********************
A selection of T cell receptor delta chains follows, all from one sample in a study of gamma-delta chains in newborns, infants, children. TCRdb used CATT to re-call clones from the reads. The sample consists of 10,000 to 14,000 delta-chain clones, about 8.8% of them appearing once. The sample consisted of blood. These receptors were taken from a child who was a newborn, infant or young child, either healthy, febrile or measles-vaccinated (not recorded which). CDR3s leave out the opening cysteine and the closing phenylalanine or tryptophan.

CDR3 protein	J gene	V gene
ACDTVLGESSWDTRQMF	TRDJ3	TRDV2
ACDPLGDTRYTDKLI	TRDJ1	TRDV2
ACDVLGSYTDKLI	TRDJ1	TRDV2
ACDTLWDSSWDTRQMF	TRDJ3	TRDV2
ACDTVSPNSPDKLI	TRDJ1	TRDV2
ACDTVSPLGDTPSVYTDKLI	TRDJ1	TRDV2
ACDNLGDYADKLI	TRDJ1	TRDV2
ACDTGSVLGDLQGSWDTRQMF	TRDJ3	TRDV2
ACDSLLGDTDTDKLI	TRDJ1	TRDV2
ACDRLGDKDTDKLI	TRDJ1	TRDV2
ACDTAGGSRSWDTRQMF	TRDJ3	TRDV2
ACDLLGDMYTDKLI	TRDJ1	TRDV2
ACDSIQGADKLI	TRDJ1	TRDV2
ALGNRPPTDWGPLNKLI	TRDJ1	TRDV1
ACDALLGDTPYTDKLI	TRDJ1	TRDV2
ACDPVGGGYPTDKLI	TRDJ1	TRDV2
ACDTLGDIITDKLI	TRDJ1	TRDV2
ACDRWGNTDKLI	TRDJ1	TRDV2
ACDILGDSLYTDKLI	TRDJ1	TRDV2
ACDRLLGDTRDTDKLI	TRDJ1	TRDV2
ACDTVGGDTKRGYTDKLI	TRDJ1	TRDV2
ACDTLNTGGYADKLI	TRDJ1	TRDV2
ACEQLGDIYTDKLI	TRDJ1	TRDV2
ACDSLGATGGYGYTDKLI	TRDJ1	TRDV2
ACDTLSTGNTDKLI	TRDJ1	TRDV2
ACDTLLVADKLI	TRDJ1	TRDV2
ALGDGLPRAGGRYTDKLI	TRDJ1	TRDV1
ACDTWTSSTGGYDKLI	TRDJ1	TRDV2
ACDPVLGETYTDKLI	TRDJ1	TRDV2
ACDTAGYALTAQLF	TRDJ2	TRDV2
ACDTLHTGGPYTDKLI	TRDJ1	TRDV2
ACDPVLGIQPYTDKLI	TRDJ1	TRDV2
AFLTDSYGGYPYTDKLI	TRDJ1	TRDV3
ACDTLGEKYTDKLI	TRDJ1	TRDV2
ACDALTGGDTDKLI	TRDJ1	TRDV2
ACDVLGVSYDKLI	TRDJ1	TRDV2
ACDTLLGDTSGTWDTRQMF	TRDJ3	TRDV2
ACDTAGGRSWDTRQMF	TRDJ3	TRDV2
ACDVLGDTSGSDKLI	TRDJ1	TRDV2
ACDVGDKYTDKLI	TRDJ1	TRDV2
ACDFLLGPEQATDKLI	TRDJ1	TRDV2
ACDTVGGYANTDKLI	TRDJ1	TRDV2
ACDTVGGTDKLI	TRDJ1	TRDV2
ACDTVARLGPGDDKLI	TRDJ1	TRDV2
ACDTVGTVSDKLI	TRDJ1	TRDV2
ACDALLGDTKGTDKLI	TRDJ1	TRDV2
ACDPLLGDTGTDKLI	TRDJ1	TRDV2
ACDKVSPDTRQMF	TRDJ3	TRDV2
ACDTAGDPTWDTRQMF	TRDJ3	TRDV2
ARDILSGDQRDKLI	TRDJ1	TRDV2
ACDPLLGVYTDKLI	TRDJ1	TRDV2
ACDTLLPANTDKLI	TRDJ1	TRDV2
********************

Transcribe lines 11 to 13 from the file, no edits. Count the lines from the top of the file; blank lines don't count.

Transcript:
ACDSLLGDTDTDKLI	TRDJ1	TRDV2
ACDRLGDKDTDKLI	TRDJ1	TRDV2
ACDTAGGSRSWDTRQMF	TRDJ3	TRDV2